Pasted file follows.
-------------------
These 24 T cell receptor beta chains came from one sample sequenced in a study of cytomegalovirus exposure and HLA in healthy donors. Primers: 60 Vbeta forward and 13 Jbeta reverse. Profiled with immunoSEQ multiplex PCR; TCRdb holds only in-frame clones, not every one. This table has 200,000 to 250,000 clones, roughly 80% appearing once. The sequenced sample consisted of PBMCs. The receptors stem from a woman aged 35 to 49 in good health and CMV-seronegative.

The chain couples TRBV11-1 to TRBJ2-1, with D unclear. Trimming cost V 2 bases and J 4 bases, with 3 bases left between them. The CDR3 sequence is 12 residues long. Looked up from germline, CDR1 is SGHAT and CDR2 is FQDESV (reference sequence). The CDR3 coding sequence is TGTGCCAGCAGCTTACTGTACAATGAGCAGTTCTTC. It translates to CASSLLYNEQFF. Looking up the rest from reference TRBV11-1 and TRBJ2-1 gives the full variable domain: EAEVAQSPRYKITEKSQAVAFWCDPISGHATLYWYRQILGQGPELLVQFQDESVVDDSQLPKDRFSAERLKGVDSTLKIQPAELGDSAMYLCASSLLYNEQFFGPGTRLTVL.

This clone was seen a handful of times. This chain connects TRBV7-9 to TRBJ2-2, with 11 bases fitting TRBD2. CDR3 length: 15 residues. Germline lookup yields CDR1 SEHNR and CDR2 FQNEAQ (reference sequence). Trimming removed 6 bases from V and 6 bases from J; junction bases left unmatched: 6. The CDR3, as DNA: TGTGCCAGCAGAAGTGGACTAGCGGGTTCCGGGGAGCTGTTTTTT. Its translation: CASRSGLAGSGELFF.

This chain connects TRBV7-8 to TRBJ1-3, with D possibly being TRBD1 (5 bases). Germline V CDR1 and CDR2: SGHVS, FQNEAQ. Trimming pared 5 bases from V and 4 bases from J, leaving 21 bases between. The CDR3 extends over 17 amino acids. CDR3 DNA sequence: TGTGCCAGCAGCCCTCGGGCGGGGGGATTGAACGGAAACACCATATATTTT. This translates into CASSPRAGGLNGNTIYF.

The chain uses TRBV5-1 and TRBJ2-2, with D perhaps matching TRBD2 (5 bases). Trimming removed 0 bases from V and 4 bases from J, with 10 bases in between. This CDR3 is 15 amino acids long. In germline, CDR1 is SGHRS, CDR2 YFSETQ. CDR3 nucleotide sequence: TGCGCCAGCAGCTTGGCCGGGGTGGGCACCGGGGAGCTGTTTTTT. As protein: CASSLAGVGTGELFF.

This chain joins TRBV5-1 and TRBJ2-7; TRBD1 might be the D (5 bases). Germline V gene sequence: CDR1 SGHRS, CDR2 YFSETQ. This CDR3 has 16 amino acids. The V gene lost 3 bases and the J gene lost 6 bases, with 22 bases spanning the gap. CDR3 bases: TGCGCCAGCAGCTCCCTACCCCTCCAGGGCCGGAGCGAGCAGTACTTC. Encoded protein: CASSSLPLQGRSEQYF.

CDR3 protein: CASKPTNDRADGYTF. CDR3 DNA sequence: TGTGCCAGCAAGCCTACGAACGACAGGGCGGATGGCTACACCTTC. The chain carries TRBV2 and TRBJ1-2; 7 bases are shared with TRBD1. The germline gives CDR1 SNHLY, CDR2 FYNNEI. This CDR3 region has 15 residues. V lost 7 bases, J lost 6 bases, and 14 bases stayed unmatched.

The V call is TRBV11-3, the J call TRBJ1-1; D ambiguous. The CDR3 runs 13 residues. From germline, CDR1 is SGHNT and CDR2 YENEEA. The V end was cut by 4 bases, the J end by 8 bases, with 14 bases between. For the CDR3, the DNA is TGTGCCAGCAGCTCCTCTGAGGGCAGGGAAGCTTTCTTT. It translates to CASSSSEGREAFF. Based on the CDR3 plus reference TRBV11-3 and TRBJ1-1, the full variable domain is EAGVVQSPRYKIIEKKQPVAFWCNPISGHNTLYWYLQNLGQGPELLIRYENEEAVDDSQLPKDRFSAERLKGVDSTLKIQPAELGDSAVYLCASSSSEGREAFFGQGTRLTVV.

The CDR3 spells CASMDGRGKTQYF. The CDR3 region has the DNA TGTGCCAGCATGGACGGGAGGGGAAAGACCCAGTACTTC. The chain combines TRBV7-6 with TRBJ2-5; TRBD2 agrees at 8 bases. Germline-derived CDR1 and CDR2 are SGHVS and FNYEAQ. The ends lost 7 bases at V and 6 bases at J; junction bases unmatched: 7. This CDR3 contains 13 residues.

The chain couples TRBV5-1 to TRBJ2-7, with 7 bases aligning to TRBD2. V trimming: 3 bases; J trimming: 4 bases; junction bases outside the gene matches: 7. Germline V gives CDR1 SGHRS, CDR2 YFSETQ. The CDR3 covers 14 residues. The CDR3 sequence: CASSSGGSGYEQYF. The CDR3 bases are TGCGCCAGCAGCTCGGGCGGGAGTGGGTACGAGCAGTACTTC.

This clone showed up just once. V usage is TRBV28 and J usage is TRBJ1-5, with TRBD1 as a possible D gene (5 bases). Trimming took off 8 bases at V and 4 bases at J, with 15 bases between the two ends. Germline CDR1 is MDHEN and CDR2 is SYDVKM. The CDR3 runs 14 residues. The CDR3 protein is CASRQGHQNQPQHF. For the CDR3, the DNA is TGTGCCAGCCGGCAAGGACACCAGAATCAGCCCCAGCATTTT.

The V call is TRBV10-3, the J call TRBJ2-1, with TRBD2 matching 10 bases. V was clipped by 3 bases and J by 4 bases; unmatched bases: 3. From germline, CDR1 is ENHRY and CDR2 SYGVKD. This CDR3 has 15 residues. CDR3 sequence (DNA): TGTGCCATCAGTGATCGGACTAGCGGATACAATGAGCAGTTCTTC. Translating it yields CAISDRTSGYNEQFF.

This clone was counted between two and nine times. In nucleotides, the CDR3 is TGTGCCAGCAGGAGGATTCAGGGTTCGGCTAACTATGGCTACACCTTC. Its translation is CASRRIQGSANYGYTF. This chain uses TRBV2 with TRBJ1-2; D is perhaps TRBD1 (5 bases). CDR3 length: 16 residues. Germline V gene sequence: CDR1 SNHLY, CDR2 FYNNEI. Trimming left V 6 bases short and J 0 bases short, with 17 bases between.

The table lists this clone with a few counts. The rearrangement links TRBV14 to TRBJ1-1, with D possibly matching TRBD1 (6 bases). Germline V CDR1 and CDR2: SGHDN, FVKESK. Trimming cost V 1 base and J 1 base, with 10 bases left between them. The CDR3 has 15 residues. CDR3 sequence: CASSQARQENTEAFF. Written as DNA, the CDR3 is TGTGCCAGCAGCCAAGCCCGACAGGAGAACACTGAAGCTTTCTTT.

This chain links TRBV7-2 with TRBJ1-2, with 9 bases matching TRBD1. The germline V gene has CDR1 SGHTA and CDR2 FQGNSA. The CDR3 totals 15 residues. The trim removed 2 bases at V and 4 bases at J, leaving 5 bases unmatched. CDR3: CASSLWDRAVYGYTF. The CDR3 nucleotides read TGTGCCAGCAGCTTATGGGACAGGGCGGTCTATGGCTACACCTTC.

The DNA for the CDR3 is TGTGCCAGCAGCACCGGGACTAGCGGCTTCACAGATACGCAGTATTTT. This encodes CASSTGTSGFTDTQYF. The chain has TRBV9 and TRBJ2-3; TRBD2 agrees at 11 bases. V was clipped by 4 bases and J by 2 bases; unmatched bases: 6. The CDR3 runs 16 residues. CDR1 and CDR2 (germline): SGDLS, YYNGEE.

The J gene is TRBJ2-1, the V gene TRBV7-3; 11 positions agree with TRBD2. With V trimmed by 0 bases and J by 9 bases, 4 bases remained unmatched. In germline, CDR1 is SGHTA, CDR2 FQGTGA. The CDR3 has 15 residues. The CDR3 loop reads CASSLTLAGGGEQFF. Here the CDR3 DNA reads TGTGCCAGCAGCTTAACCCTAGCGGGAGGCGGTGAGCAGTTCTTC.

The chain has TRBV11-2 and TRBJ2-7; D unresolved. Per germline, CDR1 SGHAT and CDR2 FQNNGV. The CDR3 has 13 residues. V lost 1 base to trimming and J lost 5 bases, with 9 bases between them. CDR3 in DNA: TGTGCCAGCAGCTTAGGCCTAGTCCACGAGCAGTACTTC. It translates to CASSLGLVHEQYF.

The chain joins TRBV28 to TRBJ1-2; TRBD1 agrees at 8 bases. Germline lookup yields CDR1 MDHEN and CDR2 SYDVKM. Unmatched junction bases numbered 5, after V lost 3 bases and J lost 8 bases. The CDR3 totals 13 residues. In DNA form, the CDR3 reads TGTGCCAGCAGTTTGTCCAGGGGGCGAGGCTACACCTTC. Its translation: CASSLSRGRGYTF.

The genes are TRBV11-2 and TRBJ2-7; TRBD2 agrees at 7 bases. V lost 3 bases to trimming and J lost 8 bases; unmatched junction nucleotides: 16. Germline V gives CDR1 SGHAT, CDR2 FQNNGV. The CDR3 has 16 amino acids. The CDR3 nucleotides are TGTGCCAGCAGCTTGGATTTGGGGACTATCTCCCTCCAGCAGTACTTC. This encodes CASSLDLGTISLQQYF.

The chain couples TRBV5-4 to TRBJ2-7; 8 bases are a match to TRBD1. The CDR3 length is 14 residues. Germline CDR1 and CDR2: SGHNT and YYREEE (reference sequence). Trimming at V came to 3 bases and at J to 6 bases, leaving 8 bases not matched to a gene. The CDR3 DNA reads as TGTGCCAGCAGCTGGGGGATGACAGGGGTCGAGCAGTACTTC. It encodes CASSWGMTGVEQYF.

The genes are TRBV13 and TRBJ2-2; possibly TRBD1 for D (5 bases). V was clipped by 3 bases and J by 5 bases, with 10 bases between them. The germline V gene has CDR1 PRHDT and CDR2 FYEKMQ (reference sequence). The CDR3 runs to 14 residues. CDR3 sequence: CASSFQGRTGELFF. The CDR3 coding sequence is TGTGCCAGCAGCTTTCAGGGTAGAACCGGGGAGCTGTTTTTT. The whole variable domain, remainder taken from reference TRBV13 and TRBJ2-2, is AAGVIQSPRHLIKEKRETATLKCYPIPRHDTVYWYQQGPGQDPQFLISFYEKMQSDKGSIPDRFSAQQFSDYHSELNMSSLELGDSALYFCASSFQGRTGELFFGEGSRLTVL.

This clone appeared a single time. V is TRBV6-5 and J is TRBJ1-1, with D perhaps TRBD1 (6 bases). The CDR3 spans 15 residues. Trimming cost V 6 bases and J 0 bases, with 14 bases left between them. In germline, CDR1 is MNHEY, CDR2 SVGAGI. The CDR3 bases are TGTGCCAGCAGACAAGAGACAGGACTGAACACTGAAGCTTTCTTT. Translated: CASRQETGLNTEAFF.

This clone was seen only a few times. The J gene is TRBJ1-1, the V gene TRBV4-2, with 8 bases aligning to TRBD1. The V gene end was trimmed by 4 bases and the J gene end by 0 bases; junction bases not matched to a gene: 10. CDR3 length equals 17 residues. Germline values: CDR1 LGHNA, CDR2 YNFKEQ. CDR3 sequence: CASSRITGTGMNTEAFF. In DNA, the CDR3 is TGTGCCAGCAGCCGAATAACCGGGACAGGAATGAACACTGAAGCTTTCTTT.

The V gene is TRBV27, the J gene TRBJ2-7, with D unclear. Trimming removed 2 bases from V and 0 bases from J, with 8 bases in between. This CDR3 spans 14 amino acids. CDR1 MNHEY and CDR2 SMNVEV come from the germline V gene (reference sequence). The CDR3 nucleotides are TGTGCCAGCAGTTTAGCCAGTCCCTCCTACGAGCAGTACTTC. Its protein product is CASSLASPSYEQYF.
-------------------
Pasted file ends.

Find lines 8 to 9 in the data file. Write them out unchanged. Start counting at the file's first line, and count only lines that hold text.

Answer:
The V call is TRBV11-3, the J call TRBJ1-1; D ambiguous. The CDR3 runs 13 residues. From germline, CDR1 is SGHNT and CDR2 YENEEA. The V end was cut by 4 bases, the J end by 8 bases, with 14 bases between. For the CDR3, the DNA is TGTGCCAGCAGCTCCTCTGAGGGCAGGGAAGCTTTCTTT. It translates to CASSSSEGREAFF. Based on the CDR3 plus reference TRBV11-3 and TRBJ1-1, the full variable domain is EAGVVQSPRYKIIEKKQPVAFWCNPISGHNTLYWYLQNLGQGPELLIRYENEEAVDDSQLPKDRFSAERLKGVDSTLKIQPAELGDSAVYLCASSSSEGREAFFGQGTRLTVV.

The CDR3 spells CASMDGRGKTQYF. The CDR3 region has the DNA TGTGCCAGCATGGACGGGAGGGGAAAGACCCAGTACTTC. The chain combines TRBV7-6 with TRBJ2-5; TRBD2 agrees at 8 bases. Germline-derived CDR1 and CDR2 are SGHVS and FNYEAQ. The ends lost 7 bases at V and 6 bases at J; junction bases unmatched: 7. This CDR3 contains 13 residues.